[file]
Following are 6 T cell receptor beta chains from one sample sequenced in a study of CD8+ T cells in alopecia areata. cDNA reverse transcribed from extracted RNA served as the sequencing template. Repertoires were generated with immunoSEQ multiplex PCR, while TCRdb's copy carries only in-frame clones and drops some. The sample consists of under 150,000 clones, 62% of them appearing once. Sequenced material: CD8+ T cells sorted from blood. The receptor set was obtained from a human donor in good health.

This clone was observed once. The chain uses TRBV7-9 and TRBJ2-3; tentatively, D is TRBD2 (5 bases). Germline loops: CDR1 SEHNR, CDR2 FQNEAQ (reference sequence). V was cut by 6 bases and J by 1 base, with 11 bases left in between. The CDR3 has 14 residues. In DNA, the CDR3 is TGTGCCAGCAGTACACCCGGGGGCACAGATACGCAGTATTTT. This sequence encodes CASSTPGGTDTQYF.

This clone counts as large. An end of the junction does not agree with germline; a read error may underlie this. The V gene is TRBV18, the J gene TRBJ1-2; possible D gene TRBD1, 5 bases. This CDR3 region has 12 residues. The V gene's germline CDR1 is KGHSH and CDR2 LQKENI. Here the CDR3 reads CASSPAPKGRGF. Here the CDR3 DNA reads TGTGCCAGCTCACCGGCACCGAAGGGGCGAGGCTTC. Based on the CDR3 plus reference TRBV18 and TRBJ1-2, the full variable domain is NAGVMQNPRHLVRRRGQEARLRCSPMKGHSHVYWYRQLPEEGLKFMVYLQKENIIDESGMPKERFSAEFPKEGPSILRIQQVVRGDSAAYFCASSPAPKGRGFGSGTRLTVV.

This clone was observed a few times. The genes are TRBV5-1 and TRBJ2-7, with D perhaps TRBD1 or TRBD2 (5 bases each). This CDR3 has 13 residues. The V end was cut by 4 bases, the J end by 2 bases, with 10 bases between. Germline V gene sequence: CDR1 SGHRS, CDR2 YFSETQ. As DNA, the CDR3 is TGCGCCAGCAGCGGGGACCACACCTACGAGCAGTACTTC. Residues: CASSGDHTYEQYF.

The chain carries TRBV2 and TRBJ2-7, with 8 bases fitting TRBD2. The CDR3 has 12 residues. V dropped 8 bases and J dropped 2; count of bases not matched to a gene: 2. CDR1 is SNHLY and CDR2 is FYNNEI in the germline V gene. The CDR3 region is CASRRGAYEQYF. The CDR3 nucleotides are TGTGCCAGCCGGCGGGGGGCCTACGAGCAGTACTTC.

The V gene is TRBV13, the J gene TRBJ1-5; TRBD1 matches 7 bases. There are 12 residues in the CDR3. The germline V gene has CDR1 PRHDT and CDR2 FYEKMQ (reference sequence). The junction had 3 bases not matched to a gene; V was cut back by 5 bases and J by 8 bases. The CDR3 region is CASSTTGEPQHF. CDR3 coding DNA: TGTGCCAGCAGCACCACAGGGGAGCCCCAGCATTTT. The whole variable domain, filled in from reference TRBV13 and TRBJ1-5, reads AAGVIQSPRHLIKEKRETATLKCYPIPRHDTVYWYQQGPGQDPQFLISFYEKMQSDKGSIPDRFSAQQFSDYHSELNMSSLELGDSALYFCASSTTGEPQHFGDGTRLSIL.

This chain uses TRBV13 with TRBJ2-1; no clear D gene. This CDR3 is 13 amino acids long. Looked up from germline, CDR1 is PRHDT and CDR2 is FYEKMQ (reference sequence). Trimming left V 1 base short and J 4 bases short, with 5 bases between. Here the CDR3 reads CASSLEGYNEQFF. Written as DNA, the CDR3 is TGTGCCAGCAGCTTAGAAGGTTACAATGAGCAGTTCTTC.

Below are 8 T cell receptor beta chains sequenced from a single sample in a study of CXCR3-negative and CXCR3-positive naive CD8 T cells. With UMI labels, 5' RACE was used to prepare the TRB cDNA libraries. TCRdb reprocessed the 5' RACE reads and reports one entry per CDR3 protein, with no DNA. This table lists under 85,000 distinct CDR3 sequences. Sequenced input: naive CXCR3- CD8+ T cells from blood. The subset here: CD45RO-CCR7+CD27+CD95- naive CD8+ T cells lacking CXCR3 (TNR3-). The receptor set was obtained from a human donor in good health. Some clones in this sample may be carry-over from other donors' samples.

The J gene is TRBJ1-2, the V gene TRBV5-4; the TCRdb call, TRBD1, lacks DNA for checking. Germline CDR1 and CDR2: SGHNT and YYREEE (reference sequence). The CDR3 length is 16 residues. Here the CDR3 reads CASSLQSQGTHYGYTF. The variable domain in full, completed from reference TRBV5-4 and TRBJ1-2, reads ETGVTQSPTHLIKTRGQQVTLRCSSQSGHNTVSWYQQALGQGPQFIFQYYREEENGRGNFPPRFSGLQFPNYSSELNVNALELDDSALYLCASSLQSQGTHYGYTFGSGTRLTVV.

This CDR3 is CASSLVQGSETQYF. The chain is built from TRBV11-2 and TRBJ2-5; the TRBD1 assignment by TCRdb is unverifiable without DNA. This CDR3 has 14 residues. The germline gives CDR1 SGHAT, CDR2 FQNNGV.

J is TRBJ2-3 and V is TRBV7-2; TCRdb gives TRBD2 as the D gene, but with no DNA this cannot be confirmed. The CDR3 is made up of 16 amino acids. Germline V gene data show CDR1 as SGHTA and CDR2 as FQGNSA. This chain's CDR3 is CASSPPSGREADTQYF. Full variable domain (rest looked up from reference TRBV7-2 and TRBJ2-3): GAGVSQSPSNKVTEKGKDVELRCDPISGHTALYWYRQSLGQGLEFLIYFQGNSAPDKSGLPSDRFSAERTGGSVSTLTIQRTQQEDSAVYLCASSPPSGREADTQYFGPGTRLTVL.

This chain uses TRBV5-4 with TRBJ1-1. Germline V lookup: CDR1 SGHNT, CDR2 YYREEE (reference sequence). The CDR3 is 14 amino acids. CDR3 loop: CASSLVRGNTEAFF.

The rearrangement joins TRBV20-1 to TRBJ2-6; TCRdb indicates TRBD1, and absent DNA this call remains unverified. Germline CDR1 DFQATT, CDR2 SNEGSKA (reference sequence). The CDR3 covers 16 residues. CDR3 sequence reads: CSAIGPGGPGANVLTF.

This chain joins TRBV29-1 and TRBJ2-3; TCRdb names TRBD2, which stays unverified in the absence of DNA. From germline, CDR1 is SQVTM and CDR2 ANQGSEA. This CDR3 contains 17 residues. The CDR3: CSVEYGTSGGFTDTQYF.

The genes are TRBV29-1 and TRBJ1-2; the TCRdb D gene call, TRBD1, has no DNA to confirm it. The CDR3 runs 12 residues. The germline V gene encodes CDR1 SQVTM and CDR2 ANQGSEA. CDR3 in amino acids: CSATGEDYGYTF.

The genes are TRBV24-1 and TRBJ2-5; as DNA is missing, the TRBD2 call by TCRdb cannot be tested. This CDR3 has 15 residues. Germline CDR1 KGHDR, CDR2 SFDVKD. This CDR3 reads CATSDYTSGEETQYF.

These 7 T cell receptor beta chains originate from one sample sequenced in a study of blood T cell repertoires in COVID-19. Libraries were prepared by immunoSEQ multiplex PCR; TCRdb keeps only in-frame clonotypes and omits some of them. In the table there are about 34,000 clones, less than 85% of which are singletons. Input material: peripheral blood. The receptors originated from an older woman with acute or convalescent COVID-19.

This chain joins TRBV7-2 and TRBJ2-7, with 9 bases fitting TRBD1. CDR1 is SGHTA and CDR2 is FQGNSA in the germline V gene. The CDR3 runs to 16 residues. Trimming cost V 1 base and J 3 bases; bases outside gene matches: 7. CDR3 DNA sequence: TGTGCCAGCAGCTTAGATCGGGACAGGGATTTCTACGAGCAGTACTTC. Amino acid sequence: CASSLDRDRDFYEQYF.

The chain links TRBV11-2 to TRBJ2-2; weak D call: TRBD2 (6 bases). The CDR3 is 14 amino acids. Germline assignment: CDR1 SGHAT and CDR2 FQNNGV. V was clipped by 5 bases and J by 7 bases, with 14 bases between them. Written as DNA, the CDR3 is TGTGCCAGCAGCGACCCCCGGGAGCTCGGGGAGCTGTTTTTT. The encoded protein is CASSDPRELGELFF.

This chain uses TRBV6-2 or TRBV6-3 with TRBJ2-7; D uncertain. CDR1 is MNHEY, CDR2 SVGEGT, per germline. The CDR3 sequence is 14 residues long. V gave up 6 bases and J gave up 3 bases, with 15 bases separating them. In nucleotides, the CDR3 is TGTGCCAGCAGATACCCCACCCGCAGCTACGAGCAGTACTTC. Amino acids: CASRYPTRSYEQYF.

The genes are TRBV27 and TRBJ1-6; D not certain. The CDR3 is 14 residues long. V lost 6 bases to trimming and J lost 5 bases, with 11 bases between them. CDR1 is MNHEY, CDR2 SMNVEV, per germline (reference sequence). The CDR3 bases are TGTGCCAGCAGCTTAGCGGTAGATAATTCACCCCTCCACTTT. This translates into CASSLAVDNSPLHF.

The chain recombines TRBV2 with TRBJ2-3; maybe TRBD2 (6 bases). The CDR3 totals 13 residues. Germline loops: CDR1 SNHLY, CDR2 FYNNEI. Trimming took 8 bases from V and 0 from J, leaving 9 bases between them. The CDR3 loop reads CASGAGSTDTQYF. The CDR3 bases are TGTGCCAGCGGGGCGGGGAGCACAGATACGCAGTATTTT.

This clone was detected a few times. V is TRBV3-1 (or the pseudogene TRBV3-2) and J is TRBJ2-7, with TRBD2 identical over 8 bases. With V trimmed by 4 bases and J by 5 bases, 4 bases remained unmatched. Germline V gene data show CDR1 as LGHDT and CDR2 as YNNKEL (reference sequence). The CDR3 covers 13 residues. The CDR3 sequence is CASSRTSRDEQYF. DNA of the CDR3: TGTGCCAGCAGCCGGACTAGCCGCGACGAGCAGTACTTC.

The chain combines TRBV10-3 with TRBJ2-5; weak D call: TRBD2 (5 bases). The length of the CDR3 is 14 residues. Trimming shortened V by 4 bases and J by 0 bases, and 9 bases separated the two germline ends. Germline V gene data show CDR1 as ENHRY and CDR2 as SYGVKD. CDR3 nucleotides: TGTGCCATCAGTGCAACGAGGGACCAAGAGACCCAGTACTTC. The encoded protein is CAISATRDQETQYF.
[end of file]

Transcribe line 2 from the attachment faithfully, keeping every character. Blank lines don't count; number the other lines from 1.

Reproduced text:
This clone was observed once. The chain uses TRBV7-9 and TRBJ2-3; tentatively, D is TRBD2 (5 bases). Germline loops: CDR1 SEHNR, CDR2 FQNEAQ (reference sequence). V was cut by 6 bases and J by 1 base, with 11 bases left in between. The CDR3 has 14 residues. In DNA, the CDR3 is TGTGCCAGCAGTACACCCGGGGGCACAGATACGCAGTATTTT. This sequence encodes CASSTPGGTDTQYF.